Meat without its drawbacks
It’s no longer science fiction: cellular agriculture just took a giant leap into reality with the inauguration of Upside Foods’ first pilot production centre. Financed by big names including Bill Gates and Richard Branson, the Californian company is initially targeting the American market but is not hiding its global ambitions.
From meatballs to seafood
Whether it’s poultry, fish or beef, no substance seems to resist this innovative method of meat production. Memphis Meats, pioneers of the technique, managed to make meatballs in 2016 from animal cells. Chicken and duck were next in line in 2017. Now “Upside Foods”, the company continues to expand its research. Its pilot plant in Emeryville is also an engineering and innovation centre that will be able to produce minced or cut meat, poultry, and seafood directly from cells. The United States administration established a regulatory framework in 2018, paving the way for the commercialization of these products. Facilities have been provided for health inspection and quality control.
"We're going to bring more affordable, more sustainable...and tastier meat to the plate."
Cells, not animal slaughter
The planet will have ten billion mouths to feed by 2050, bringing ethics and sustainability around agricultural practices into question. Two major problems arise when talking about the traditional food chain: animal welfare and environmental protection. Upside Foods claims to lead "a world in which meat comes from animal cells and not from the slaughter of animals". The young company considers cellular agriculture one of the most groundbreaking inventions in human history. What we eat says a lot about our inner nature and giving up that culture is simply unfathomable to the best of us. Keeping the same food while eliminating its disadvantages, however, seems very attractive.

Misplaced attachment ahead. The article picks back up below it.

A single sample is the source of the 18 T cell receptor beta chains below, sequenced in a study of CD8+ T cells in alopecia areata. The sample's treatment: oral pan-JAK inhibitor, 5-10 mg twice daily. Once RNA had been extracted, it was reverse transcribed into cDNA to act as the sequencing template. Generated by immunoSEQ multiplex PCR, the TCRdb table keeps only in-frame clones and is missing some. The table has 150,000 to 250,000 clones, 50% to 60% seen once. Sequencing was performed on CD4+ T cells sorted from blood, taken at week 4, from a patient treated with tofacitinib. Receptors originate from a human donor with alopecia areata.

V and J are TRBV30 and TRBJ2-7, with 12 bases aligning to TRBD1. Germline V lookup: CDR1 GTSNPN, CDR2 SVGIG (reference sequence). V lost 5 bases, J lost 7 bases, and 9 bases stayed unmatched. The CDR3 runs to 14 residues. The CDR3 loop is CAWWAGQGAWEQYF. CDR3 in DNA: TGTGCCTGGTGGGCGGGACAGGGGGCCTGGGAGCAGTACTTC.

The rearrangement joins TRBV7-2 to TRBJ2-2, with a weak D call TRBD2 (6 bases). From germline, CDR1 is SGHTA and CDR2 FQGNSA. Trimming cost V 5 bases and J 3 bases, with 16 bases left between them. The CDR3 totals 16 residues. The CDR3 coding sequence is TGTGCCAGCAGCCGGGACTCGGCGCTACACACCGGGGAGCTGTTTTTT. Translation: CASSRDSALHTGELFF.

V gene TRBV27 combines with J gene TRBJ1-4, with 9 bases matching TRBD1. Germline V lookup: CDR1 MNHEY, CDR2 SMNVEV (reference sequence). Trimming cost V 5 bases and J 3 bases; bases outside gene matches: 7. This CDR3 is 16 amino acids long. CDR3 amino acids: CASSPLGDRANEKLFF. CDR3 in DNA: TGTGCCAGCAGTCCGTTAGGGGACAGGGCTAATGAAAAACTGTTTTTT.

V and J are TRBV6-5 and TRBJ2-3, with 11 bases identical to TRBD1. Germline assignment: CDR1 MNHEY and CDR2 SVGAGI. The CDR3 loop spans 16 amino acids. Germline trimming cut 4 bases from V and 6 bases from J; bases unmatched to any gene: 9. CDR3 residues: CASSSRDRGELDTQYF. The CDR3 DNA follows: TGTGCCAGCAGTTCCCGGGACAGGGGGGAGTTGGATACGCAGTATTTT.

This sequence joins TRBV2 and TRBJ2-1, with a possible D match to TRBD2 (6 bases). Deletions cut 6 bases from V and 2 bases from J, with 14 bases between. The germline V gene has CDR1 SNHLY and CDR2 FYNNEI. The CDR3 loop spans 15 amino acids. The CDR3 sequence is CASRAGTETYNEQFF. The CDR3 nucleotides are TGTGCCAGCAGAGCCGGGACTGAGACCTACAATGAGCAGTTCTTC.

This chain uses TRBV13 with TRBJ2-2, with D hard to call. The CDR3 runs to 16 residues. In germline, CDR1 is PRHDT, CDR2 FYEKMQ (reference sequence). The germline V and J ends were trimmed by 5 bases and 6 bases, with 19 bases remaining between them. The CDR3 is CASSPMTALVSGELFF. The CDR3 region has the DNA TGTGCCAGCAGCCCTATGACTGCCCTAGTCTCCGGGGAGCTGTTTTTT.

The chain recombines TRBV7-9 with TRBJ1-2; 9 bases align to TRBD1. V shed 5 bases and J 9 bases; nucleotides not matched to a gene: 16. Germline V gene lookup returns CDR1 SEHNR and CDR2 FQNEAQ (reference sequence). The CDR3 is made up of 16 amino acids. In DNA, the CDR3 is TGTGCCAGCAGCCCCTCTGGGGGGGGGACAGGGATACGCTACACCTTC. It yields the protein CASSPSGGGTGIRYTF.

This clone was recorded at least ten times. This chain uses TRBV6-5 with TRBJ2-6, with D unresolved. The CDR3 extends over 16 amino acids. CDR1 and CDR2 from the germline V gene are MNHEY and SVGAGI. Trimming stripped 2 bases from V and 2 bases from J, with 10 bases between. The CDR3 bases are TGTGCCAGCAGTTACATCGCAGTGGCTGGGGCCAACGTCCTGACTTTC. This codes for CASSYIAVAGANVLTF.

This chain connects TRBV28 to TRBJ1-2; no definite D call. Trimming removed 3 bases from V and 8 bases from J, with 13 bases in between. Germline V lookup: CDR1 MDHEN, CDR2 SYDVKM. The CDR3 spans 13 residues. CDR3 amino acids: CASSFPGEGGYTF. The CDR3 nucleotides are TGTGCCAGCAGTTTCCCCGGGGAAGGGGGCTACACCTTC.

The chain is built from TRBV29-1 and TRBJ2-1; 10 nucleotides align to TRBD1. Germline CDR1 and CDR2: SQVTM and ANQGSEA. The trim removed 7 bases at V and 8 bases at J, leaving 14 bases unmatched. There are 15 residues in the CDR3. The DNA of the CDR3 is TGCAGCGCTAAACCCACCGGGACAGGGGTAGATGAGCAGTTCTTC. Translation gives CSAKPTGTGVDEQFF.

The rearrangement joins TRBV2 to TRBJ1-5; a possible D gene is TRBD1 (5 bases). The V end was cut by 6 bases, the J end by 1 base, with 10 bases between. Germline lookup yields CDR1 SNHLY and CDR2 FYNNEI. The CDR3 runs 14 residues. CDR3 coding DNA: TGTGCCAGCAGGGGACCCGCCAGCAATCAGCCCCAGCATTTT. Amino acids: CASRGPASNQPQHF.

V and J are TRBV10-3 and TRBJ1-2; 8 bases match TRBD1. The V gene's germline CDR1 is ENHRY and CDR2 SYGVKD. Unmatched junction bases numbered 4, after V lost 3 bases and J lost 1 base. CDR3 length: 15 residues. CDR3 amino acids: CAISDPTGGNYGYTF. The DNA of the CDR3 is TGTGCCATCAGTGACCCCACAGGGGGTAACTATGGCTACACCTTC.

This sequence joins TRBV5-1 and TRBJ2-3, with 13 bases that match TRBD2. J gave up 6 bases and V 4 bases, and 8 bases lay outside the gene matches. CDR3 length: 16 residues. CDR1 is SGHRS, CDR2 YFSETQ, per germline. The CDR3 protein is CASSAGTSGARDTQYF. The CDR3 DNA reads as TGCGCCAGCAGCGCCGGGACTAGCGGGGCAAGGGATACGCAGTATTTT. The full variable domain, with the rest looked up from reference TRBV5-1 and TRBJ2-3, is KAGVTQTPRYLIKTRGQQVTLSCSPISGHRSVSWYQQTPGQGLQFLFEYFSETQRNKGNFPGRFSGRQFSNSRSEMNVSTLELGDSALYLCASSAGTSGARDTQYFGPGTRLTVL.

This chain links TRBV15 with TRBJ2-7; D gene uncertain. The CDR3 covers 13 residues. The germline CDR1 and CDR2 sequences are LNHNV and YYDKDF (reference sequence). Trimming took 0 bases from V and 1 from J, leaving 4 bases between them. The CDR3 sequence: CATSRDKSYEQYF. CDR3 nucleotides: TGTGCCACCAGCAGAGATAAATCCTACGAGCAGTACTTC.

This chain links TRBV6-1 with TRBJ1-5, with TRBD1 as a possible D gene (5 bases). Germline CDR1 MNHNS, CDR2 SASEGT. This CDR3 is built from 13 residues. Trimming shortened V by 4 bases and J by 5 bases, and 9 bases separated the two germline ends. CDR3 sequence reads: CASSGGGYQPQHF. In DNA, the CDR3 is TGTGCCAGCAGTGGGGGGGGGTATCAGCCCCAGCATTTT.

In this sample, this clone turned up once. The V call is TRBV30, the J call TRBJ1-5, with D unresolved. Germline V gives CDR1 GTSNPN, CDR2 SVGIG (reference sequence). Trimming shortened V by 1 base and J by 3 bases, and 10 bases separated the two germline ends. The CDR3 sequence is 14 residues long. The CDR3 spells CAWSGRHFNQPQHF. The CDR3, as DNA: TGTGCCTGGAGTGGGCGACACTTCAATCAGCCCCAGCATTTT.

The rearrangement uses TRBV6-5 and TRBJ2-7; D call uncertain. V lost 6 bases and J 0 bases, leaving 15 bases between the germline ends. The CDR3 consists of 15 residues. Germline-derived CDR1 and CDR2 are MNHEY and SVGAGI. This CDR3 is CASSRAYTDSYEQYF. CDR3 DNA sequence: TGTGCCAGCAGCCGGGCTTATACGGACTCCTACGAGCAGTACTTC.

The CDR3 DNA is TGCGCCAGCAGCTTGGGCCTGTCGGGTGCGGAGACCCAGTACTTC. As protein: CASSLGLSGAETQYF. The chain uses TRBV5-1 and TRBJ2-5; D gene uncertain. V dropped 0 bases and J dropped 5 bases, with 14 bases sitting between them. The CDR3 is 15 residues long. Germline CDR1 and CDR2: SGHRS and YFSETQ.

Like beer or yoghurt
"We are going to bring a more affordable, more sustainable and tastier meat to our plates," says Upside Foods' CEO and founder, Uma Valeti. He guarantees that the taste and texture of cultured meat are no different from that of farmed meat. "The process is similar to brewing beer or making yoghurt.” Valeti assures us that beyond just our appetites are the numerous benefits cultured meat presents to the food industry as a whole. “The traditional industry puts the environment, animal welfare and even human health at risk. We can now solve these problems thanks to the partners we have gathered around us. This group will help us progress quickly," he said. Consumers won't have to wait much longer before they can judge. Product qualification and labelling remain a major challenge for retailers.